Thursday, May 14, 2009

My Computer Museum: Apple IIe

A while ago I became obsessed with getting my Apple IIe back up and running in my Wall-O-Vintage computer collection. I thought I'd share the resources I used to do that. :)

Simply put is a data transfer utility for floppy disk back up. That means that you can transfer data between your modern computer and your Apple IIx (I use the term IIx to signify the range of Apple II's. II, IIe, IIc, etc) writing that data to 5.25" floppy disks. This is done by connecting your computer to the Apple IIx by one of 3 or 4 methods. 1: Serial, 2: Ethernet crossover cable, 3: audio (set at normal distortion-free levels). The 4th method is my favorite. Or 4: through a USB to serial adapter. The reason why I listed that separate is because essentially your adding a serial port to your computer through USB and the utility doesn't know any different. You will need the SuperSerialCard (SSC) adapter for Apple II's installed in slot 2 of the Apple IIx you're using if you decide to go the serial route. Or you will need an Ethernet adapter in your Apple IIx. Most people, if they have neither, opt for the audio route (very slow). However SSC's are very easy to find since there are quite a few companies still making them (as clones of the original spec), sometimes better than the original. Places to buy these things will be listed at the end of the post.

A USB to serial adapter
Usually these come in the DB9 variety and are primarily meant for old PDA's that use a serial connection. Most likely you will find you have to buy a DB9 to DB25 connector adapter unless you had the foresight in finding a USB to DB25 serial adapter. They're also great for old serial modems (Mac or PC. "Mac," since most "Macintosh" modems are really PC serial modems in disguise and all you have to do is adapt the DIN connector to a DB9 connector or toss aside the Mac cable and connect the adapter directly to the DB9 port on the modem). Really anything requiring a serial connection. Most of these adapters are by default, being very basic and standard types of hardware, supported by most operating systems (OSes) and in turn the Java app ADTPro will see them since the OS sees them. I'm using the adapter that came with the Collectorz application/barcode scanner set I have.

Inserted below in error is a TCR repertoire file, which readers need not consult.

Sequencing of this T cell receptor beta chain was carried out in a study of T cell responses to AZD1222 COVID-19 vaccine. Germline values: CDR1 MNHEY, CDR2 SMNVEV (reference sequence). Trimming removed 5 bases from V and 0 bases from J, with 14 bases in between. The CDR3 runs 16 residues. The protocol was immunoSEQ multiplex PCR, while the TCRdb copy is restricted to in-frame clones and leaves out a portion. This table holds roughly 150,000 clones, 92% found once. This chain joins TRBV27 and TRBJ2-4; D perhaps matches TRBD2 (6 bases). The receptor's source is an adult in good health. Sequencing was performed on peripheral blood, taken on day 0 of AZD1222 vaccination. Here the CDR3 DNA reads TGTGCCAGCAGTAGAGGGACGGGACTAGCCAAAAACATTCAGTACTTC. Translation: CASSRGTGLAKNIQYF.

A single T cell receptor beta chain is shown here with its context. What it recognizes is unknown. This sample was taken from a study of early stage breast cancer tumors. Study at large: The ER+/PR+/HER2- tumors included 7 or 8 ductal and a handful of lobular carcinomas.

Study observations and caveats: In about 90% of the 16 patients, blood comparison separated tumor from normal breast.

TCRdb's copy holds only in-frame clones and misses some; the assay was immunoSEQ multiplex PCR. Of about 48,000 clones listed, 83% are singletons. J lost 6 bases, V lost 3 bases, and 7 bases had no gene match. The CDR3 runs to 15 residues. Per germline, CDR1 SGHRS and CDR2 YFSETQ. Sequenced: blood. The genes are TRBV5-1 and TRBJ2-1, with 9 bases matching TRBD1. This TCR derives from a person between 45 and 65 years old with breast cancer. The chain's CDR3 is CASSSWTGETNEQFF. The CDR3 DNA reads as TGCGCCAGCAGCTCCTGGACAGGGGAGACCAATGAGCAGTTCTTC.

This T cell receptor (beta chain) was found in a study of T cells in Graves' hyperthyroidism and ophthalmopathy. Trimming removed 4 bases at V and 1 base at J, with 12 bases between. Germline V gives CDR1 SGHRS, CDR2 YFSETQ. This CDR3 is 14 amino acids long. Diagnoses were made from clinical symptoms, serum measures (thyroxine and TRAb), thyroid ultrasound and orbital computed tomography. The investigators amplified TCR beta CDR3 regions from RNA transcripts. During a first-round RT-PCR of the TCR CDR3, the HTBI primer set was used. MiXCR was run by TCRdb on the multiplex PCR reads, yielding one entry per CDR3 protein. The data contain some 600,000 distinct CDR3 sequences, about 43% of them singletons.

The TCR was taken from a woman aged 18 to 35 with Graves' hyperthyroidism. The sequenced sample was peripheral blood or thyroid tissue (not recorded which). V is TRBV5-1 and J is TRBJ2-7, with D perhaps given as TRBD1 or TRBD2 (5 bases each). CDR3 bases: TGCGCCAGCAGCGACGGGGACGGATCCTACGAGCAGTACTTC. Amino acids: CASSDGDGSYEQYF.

Ziotek Adapter Thin DB9 Female to DB25 Male ZT1310142
In case your adapter ends in a DB9 (9 pin) instead of a DB25 (25 pin) connection and it didn't come with an adapter here is a connector changer that will solve your connector woes. The connector on a SSC is a DB25. Item # 131 0142

You will also need at least 1 (ONE) Apple 5.25 Floppy Drive to even start using ADPro. I use 2 for games that require a second floppy disk. Just follow the directions on the ADTPro site and you'll be off to the races! And depending on what kind of floppy drives you have you will need floppy disks that are compatible. Usually this means not using the 1.4MB (MegaBytes) 5.25" floppies in the original Apple 5.25 Floppy Drives as they were sold before the 1.4MB floppies came out for x86 PCs. You will run into errors using ADTPro if you use the wrong floppy disks. That isn't to say that there aren't floppy drives that can use 1.4MB 5.25" floppies for the Apple II line of computers. There are, I know there are (I'm not crazy! I know there are! Get me out of this straightjacket! LOL just kidding), I just haven't been lucky in finding them. What you need are the old 720KB (KiloBytes) single-sided 5.25" floppy disks. I have many 1.4MB ones and I was lucky that I still had working 720KB ones. 1024KB = 1MB. So 720KB x 2 sides = 1.4MB approximately.

You will also need a source for old Apple II disk images. Don't ask me as that's a legal gray area that I won't venture into. I have my sources. I suggest Google-ing for them. Though most of those old Apple II apps are abandonware and have fallen into public domain. Some haven't though (especially the office apps), so my refusal to show you where to get them stands.

If you have any apps on old 5.25" floppies you'd like to back up onto your modern computer's hard drive ADTPro is great for doing that as well.

What ADTPro is NOT is a server for simply using floppy disk images on your modern computer's hard drive as a replacement for a physical Apple 5.25 Floppy Drive. Essentially using your modern computer as a virtual floppy drive for your Apple II by connecting your modern computer to the floppy drive port on an Apple II. It's a good idea and there are ways of doing this, but the link I had for that is lost to me. I had a link, but unfortunately I didn't save that link. Basically you'd use ADTPro in conjunction with this method (if the method didn't already do it) in order to make the floppy images for the image server to use. ADTPro IS a server, but it's mainly for writing data to and reading data from physical floppies, not simply to send data to the Apple II as a virtual floppy drive. ADTPro is often confused as a way to virtually use floppy disk images in place of physical floppies. It's just a back up utility. You still need physical (real) floppies and floppy drives.

Here is that hardware source I promised:

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